Inheritance taxPosted on: 29 July 2011 by Peter McGahan
Is life insurance liable?
Q: I have just found out that my life insurance could be liable for UK Inheritance tax. Is this correct?
A: This was a question we received recently from one of our clients. In simple terms, UK inheritance tax is a charge of 40% on any assets valued at more than £325,000 transferred from someone’s estate. So, if you have a house, savings, life insurance and pension pots not placed into trust which is all valued at, say, £425,000, the inheritance tax bill would be £40,000.
In far too many situations on death there are simple measures that could have been taken that would have saved thousands of pounds.
Take life insurance as an example. A simple trust document signed at the time the policy is set up will put the life insurance benefit outside your estate and when it is paid over to beneficiaries, it will be free of UK inheritance tax. This means your family would receive the full amount.
If you have a pension policy, be sure you have written out the very simple expression of wishes form to state where you want your pension to go if you die early. This form should then ensure your pension doesn’t form part of your estate and no UK Inheritance tax will be payable on it.
There are also two parts to most of our pensions, namely protected and non-protected rights. Many people complete the above 'expression of wishes' form for the non protected part of their pension, but forget they also need to complete it for the protected part. In a case we saw just last week, this created a UK Inheritance tax liability, for an amount forty times the cost of the solicitor’s bill. All because of one missed form that would have taken less than one minute to complete.
Since 2007 you have been able to take on your spouse’s nil rate band, so on the second death of a couple, an estate would have to be valued at more than £650,000 to have to pay UK inheritance tax. It may surprise most of us, but when you add your pension fund, life insurance, house, savings and investments, many estates will soar through this limit.
Indeed, those who pay UK Inheritance tax on average pay £80,000, with nine out of ten of us failing to take the simplest of steps. (1) IFA Promotion’s research also showed that over £1.3bn was wasted per year and that 88% of the public had done nothing at all to reduce their exposure to this tax.
As well as the above ‘simple steps’ there are a number of other ideas you could consider: Firstly, rather than the government making the decision about what happens to your assets, make a will. Use a solicitor to do this as they will be fully qualified in all aspects of estate planning and will ask you about things you don’t know you don’t know!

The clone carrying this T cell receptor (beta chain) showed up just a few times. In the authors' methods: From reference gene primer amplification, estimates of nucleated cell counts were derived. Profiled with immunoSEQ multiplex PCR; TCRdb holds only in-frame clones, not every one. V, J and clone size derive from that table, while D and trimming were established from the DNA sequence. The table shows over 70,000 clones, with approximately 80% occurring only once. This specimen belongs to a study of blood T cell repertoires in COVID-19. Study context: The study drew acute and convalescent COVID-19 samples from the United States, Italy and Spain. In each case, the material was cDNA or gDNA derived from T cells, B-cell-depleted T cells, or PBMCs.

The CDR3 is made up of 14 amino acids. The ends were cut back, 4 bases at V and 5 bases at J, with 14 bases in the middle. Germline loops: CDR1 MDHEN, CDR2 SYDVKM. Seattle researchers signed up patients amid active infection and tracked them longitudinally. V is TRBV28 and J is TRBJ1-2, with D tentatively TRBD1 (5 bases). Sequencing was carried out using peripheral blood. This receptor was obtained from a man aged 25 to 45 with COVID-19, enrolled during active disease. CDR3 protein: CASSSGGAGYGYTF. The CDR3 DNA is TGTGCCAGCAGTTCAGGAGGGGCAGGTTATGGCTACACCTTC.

Make regular gifts out of your normal income to your children or beneficiaries. As long as the gifts are regular, don’t affect your standard of living and are out of your income they will not be liable for inheritance tax.
You could leave the country and scoot off to Andorra, New Zealand or other places where currently there is no inheritance tax but you would need specialist Inheritance tax advice on that as you could still be liable for inheritance tax in the UK on all your worldwide assets if you fail to make the correct changes to your estate.
For example, if you continue to hold sporting club membership, have detailed you wish to be buried in the UK, still own a UK home, or return too regularly to the UK, you may well find you are deemed to be domiciled in the UK and therefore liable for UK Inheritance tax.
Other simple tips are to consider purchasing assets which may attract business or agricultural relief at 100% of the UK inheritance tax liability. Or you could choose the simple, but most expensive option of insuring yourself against the tax. We have listed only a small section of the possibilities but with careful planning now, Inheritance tax can easily be mitigated.
For a free one-hour inheritance check, mention this column and call Worldwide on 0845 230 9876, e-mail firstname.lastname@example.org or take a look at our website www.wwfp.net .
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